The plaintiff urges that where a school board fails to let contracts to "responsible" bidders, any resulting personal injuries give rise to a cause of action against the school board. The plaintiff further alleges that Edstrom Carpets was not a "responsible" bidder, and because of its irresponsibility, the plaintiff was injured. We believe the purpose of the section of the School Code above cited was to provide protection for taxpayers of a particular school district from financially irresponsible contractors. (Beaver Glass & Mirror Co. v. Board of Education (1978), 59 Ill. App.3d 880, 376 N.E.2d 377.) The statute was not designed to protect the safety of employees of successful bidders. Hence, we conclude that no cause of action accrued under the above-cited section of the School Code.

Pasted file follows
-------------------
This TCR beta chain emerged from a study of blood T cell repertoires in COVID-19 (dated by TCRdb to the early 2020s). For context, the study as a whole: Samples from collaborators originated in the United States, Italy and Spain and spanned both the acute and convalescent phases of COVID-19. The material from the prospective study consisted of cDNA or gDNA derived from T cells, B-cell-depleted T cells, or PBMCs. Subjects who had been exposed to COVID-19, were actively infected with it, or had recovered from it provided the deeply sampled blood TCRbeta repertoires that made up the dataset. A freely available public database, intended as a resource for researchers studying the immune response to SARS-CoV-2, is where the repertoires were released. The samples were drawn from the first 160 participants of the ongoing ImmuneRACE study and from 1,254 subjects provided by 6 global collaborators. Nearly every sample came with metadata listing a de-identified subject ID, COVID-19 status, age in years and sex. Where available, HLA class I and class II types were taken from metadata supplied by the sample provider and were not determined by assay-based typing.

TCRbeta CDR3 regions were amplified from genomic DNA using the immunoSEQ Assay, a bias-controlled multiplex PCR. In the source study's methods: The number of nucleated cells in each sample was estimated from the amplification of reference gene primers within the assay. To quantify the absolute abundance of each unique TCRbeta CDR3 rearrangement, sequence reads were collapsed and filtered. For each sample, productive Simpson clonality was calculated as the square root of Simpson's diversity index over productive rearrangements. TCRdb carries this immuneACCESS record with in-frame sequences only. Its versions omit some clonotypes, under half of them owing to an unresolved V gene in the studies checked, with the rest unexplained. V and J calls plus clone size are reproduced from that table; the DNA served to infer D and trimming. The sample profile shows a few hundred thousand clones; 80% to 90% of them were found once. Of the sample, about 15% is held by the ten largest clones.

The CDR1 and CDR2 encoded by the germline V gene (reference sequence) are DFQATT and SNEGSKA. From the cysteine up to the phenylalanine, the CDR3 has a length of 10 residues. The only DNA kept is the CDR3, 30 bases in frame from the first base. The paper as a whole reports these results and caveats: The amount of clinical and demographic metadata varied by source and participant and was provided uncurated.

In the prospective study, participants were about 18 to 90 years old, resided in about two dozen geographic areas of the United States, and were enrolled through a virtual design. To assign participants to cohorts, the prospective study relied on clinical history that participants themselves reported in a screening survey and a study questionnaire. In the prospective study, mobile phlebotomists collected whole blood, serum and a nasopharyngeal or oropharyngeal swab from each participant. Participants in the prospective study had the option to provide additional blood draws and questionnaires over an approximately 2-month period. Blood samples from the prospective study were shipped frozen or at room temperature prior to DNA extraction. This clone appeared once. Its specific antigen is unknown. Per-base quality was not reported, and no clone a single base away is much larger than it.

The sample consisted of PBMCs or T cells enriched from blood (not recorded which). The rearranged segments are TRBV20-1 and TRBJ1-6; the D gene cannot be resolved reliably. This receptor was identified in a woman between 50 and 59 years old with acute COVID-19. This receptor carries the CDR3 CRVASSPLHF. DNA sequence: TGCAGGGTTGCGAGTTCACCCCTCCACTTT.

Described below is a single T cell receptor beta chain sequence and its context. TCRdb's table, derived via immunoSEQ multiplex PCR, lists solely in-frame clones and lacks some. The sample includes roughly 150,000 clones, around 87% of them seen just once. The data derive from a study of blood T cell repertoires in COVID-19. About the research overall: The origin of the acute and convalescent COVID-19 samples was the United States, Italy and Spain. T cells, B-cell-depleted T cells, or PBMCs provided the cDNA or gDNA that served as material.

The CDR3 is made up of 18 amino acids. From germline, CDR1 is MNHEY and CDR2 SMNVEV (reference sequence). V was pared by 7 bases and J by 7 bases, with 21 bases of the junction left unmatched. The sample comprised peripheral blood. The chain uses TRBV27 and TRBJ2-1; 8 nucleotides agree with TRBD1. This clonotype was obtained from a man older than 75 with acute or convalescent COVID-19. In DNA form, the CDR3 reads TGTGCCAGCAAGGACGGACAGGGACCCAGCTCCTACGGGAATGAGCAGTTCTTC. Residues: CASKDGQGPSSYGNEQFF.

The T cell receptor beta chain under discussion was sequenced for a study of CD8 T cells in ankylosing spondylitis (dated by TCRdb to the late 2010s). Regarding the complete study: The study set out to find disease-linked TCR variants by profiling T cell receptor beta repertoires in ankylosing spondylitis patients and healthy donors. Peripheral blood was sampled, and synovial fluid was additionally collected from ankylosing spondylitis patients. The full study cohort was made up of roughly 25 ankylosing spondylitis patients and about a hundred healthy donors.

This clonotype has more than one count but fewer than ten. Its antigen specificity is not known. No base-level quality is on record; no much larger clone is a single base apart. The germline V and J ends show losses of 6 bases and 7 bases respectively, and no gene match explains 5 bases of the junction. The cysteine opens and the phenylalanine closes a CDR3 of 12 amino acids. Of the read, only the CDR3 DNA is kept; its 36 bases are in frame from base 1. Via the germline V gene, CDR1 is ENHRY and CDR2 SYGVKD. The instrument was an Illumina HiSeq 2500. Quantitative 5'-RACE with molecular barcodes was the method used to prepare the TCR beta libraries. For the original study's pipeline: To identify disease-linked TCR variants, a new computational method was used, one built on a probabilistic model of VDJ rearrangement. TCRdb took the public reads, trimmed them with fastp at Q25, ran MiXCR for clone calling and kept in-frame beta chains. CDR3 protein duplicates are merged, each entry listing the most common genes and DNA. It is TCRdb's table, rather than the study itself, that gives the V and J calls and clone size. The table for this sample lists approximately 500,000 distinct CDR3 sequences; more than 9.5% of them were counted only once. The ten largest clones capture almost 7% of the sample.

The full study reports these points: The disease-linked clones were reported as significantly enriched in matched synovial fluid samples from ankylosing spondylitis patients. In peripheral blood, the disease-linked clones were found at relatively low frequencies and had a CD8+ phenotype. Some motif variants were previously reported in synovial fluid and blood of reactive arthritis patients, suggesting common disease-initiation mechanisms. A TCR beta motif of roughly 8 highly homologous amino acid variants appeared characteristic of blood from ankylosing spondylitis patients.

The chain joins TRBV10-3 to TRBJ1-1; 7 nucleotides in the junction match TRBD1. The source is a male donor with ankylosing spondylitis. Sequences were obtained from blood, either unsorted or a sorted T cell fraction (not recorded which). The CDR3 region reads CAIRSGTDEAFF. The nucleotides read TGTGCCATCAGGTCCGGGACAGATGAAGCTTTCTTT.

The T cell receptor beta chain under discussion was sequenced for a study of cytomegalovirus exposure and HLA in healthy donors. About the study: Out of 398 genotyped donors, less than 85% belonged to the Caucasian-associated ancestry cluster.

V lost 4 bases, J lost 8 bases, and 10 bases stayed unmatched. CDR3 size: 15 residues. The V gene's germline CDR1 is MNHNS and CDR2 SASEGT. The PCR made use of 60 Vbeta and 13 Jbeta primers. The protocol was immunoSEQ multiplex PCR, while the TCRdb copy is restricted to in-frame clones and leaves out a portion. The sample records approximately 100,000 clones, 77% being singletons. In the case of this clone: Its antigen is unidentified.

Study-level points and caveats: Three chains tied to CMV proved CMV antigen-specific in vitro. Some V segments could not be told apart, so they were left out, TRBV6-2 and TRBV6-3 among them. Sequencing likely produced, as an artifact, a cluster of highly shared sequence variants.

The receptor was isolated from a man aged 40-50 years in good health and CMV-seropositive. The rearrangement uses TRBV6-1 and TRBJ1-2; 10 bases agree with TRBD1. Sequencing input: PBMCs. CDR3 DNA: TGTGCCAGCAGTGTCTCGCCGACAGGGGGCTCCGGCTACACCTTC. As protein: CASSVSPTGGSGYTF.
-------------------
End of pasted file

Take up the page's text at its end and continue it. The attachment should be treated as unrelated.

"Where the suit alleges injury due to violation of a statute, the doctrine of standing requires that the plaintiff be one of the class designed to be protected by the statute, or for whose benefit the statute was enacted, and to whom a duty of compliance is owed. [Citations.] The object of the statute, the nature of the duty imposed by it, and the benefits resulting from its performance dictate what persons are ...